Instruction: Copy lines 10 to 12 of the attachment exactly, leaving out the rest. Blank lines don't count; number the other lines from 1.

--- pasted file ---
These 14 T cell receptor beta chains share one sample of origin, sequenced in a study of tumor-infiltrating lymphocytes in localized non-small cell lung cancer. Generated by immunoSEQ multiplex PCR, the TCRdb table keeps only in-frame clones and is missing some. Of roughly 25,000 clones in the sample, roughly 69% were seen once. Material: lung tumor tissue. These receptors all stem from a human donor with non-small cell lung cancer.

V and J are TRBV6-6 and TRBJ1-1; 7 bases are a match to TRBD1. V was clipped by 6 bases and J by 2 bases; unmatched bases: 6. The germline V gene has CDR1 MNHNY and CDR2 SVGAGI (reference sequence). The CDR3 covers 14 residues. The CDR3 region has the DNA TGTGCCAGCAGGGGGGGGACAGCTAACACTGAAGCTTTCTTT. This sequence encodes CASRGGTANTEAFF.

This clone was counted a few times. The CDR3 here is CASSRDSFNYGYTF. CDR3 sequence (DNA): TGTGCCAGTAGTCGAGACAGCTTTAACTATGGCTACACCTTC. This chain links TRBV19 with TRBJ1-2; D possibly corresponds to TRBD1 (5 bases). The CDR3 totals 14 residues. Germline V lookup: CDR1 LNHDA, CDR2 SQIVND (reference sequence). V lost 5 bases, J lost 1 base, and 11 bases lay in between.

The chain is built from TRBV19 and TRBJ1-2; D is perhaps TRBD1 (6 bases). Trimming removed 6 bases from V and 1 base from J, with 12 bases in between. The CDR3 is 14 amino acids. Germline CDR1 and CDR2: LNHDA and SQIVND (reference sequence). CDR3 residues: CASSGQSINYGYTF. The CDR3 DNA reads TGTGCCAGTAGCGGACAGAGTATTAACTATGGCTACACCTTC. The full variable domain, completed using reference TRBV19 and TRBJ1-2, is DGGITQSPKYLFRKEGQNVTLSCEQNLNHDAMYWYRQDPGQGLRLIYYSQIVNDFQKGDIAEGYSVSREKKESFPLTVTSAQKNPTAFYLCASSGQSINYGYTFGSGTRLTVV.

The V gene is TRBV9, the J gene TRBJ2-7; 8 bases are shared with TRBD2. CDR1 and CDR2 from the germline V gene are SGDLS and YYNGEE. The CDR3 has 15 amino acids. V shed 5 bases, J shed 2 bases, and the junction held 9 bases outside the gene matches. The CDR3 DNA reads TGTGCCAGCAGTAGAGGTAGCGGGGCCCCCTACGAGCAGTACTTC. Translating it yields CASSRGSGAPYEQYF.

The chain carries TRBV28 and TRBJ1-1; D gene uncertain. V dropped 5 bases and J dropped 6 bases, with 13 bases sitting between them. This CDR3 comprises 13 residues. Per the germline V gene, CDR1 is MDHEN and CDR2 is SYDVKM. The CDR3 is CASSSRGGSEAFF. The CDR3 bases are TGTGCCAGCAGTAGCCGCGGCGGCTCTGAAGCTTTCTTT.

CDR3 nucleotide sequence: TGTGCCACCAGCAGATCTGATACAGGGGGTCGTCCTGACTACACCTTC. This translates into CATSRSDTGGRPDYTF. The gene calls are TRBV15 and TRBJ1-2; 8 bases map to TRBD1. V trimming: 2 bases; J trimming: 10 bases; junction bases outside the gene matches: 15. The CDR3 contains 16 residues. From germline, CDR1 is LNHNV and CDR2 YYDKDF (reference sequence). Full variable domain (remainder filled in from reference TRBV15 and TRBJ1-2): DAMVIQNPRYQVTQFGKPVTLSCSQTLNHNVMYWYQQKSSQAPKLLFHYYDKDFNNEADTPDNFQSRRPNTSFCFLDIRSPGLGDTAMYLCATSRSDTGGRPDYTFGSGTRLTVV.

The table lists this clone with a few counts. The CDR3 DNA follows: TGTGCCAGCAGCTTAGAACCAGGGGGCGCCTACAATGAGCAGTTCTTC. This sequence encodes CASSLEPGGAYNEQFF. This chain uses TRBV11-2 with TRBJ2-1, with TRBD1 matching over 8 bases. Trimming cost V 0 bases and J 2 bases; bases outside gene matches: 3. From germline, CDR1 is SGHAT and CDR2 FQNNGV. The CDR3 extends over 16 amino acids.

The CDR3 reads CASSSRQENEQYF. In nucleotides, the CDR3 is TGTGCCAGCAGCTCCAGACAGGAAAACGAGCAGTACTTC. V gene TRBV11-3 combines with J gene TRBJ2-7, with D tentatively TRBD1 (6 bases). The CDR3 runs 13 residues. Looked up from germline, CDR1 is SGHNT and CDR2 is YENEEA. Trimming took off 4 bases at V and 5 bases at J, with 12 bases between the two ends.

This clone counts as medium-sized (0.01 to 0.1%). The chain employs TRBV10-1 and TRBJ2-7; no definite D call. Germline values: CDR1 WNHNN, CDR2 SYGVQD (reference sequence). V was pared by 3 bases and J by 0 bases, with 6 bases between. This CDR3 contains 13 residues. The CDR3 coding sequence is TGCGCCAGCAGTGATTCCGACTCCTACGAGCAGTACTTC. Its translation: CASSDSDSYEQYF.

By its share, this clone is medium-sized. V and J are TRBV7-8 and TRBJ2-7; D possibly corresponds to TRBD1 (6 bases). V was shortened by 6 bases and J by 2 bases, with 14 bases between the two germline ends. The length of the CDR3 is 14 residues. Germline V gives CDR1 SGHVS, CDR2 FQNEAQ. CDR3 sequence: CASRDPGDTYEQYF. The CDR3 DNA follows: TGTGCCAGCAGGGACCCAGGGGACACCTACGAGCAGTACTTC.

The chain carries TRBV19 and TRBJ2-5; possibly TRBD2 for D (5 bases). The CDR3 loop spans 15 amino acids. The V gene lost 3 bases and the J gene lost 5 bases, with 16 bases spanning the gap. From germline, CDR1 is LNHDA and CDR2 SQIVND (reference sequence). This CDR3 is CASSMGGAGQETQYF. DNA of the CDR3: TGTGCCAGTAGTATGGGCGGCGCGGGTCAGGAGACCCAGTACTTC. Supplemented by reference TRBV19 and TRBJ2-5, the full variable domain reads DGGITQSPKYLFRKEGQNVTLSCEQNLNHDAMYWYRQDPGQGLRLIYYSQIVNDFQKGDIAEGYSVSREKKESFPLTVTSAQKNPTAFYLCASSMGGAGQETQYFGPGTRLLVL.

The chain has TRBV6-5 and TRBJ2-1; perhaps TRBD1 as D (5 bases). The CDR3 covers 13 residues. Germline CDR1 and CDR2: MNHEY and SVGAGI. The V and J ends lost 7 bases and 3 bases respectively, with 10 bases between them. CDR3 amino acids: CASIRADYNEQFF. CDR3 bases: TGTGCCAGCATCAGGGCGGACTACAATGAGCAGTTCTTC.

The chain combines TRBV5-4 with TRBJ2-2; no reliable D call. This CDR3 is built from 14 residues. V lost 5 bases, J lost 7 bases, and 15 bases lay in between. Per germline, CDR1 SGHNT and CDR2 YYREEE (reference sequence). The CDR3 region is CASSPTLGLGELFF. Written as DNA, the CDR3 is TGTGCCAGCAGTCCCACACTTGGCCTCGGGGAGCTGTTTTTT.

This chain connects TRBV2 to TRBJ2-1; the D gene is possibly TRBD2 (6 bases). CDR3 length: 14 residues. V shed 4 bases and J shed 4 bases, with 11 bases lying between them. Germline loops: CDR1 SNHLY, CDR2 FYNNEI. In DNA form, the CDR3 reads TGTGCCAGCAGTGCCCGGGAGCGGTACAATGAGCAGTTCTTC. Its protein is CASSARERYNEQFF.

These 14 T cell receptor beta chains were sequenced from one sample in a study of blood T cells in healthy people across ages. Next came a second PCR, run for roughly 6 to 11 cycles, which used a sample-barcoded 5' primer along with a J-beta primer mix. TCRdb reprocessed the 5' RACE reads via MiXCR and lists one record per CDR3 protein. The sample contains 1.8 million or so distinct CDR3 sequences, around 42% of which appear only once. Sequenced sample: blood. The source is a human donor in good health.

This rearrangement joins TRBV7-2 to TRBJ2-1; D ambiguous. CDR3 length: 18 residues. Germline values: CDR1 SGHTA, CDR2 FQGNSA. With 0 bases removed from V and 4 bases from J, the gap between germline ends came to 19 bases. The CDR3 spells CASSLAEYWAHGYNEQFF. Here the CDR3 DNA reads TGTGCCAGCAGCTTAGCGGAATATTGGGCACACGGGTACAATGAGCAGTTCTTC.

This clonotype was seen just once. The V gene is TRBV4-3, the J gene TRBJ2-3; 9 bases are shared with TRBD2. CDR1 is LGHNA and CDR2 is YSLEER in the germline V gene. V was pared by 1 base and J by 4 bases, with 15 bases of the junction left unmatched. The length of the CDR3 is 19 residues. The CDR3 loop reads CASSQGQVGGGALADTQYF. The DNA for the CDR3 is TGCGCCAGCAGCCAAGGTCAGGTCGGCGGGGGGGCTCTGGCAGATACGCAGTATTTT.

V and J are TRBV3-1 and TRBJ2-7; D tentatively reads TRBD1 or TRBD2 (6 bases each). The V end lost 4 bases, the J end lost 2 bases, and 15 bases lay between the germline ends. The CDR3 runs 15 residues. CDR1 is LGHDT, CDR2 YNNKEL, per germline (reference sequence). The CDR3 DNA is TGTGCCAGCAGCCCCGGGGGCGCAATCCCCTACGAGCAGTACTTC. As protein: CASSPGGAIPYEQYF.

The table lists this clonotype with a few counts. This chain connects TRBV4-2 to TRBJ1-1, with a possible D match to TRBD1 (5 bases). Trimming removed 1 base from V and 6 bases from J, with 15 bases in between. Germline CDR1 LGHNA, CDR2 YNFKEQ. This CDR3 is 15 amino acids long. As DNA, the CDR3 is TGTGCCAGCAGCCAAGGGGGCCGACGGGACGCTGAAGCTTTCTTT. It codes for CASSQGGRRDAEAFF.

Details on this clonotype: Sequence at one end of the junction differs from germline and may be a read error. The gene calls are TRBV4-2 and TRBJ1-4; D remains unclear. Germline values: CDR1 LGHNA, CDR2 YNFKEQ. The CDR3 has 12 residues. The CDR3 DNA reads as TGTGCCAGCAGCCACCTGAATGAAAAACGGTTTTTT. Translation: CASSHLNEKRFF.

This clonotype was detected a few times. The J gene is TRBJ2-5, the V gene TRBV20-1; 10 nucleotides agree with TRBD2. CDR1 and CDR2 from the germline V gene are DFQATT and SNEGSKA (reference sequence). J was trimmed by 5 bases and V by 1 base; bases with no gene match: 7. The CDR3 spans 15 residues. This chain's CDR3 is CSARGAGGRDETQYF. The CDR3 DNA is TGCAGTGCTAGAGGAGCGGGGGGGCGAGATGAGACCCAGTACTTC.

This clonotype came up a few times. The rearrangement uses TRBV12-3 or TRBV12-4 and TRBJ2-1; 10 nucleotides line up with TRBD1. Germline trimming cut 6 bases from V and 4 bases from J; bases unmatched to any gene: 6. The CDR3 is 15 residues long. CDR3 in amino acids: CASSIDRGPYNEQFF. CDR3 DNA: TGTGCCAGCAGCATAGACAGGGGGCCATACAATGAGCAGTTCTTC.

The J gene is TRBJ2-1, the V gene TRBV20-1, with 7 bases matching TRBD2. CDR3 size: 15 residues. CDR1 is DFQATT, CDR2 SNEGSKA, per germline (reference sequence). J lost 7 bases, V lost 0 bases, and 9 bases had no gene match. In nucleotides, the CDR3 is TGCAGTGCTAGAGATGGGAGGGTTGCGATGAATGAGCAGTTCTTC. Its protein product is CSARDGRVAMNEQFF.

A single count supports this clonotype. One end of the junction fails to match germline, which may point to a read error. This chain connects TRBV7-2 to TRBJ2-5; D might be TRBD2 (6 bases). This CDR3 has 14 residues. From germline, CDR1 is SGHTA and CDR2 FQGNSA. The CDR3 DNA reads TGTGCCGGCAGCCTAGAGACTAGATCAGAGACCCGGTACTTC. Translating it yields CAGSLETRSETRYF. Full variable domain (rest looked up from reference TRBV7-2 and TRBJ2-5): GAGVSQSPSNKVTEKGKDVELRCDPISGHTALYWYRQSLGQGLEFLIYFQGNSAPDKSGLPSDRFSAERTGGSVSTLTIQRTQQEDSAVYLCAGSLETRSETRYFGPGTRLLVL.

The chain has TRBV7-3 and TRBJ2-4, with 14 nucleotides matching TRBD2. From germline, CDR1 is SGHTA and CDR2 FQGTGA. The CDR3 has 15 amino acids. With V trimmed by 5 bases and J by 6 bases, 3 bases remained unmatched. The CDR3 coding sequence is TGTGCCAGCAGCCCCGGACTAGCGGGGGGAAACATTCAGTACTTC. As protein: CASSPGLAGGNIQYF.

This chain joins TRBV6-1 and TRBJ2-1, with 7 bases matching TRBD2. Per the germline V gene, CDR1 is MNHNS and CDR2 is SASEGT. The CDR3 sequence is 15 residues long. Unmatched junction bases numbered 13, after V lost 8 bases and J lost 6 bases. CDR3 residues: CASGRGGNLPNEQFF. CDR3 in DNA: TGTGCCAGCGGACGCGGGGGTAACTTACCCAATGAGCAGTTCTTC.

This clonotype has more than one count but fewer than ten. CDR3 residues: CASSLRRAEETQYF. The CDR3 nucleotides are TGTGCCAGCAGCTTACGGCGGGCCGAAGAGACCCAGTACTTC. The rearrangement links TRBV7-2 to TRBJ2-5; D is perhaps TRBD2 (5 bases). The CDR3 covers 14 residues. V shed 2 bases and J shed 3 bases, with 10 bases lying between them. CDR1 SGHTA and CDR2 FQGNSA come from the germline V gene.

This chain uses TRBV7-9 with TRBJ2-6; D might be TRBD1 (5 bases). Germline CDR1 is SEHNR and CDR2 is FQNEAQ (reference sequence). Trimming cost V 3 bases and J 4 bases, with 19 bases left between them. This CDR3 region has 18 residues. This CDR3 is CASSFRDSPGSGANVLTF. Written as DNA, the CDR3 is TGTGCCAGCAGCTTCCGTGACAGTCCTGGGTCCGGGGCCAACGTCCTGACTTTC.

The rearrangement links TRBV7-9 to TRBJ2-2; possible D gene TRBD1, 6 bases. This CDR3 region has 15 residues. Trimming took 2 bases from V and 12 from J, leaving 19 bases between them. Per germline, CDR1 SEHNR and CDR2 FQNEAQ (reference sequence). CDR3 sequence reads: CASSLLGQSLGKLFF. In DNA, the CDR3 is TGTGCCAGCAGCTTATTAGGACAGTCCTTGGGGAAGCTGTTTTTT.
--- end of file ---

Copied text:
This clone counts as medium-sized (0.01 to 0.1%). The chain employs TRBV10-1 and TRBJ2-7; no definite D call. Germline values: CDR1 WNHNN, CDR2 SYGVQD (reference sequence). V was pared by 3 bases and J by 0 bases, with 6 bases between. This CDR3 contains 13 residues. The CDR3 coding sequence is TGCGCCAGCAGTGATTCCGACTCCTACGAGCAGTACTTC. Its translation: CASSDSDSYEQYF.

By its share, this clone is medium-sized. V and J are TRBV7-8 and TRBJ2-7; D possibly corresponds to TRBD1 (6 bases). V was shortened by 6 bases and J by 2 bases, with 14 bases between the two germline ends. The length of the CDR3 is 14 residues. Germline V gives CDR1 SGHVS, CDR2 FQNEAQ. CDR3 sequence: CASRDPGDTYEQYF. The CDR3 DNA follows: TGTGCCAGCAGGGACCCAGGGGACACCTACGAGCAGTACTTC.

The chain carries TRBV19 and TRBJ2-5; possibly TRBD2 for D (5 bases). The CDR3 loop spans 15 amino acids. The V gene lost 3 bases and the J gene lost 5 bases, with 16 bases spanning the gap. From germline, CDR1 is LNHDA and CDR2 SQIVND (reference sequence). This CDR3 is CASSMGGAGQETQYF. DNA of the CDR3: TGTGCCAGTAGTATGGGCGGCGCGGGTCAGGAGACCCAGTACTTC. Supplemented by reference TRBV19 and TRBJ2-5, the full variable domain reads DGGITQSPKYLFRKEGQNVTLSCEQNLNHDAMYWYRQDPGQGLRLIYYSQIVNDFQKGDIAEGYSVSREKKESFPLTVTSAQKNPTAFYLCASSMGGAGQETQYFGPGTRLLVL.